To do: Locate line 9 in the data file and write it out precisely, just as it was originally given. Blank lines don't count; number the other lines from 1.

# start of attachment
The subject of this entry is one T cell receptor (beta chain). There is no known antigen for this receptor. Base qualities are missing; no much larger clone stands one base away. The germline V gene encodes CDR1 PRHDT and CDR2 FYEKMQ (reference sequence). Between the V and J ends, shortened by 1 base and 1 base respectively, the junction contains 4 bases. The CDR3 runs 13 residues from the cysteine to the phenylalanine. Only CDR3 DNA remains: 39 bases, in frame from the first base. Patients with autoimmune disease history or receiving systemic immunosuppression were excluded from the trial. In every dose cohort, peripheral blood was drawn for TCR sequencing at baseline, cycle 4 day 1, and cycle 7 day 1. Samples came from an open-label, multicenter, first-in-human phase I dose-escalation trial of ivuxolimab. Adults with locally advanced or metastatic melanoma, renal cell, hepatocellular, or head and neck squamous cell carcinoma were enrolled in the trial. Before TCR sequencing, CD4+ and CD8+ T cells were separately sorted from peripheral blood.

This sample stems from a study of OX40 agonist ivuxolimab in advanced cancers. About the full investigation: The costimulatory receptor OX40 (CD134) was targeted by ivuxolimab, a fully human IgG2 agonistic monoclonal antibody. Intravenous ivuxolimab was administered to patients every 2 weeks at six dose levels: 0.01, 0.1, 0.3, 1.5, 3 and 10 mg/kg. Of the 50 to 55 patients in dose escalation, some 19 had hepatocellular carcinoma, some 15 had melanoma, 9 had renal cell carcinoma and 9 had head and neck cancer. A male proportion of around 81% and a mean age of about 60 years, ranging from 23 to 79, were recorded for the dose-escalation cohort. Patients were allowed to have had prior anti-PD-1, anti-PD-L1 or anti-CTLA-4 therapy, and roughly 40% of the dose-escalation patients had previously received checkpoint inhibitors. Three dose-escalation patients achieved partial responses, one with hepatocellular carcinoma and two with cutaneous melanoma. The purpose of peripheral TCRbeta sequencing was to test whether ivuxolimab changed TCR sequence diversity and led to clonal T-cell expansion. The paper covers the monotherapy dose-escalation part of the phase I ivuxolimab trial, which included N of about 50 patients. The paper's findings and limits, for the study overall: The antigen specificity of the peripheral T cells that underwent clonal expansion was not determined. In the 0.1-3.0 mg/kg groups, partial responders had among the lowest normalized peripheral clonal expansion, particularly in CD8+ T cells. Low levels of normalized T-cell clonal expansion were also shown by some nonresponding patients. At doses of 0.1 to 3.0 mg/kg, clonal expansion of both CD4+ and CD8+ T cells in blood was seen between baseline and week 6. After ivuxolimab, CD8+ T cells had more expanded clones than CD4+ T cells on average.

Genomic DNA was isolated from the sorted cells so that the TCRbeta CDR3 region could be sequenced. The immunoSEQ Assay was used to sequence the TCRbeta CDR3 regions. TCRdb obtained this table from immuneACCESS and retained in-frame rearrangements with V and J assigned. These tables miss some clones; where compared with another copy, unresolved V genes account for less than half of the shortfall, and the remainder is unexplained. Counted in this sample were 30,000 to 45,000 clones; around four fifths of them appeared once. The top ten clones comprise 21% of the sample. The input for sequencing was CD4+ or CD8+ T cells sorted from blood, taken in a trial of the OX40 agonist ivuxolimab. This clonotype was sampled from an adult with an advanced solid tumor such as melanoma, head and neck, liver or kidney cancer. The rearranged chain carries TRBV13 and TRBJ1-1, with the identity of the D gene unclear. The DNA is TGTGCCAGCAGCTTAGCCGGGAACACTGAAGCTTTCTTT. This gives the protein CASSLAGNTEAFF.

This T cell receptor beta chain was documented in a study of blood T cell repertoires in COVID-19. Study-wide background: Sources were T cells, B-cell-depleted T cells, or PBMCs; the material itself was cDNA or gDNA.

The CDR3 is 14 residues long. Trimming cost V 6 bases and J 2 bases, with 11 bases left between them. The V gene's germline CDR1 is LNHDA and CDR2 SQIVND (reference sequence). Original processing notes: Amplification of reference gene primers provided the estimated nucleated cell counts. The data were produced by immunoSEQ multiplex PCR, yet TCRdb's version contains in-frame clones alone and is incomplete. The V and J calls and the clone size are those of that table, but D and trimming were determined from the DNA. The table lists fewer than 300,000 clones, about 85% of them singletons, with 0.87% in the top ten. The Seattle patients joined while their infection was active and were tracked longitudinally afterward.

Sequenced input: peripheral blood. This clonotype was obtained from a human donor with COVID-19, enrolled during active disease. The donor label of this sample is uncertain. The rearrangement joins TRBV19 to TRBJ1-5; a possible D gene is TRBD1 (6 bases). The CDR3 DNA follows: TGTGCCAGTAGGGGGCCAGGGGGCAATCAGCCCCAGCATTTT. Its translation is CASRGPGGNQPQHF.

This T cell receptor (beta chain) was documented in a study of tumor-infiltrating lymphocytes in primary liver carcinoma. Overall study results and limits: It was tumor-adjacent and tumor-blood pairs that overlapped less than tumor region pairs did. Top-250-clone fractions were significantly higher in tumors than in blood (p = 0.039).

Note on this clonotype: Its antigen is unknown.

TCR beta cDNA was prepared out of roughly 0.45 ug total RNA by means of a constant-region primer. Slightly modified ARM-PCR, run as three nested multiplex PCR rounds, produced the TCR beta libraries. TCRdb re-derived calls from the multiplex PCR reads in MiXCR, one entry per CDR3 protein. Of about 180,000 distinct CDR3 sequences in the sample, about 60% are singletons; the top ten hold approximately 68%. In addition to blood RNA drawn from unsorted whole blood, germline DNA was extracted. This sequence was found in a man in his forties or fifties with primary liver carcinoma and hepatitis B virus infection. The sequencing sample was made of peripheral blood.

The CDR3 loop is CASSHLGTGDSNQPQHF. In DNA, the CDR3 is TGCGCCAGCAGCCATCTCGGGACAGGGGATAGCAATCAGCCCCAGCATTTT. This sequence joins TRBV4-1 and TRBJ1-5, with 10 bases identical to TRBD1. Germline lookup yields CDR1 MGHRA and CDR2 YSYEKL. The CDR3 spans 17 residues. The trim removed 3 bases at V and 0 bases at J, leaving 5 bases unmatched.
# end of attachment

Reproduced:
TCR beta cDNA was prepared out of roughly 0.45 ug total RNA by means of a constant-region primer. Slightly modified ARM-PCR, run as three nested multiplex PCR rounds, produced the TCR beta libraries. TCRdb re-derived calls from the multiplex PCR reads in MiXCR, one entry per CDR3 protein. Of about 180,000 distinct CDR3 sequences in the sample, about 60% are singletons; the top ten hold approximately 68%. In addition to blood RNA drawn from unsorted whole blood, germline DNA was extracted. This sequence was found in a man in his forties or fifties with primary liver carcinoma and hepatitis B virus infection. The sequencing sample was made of peripheral blood.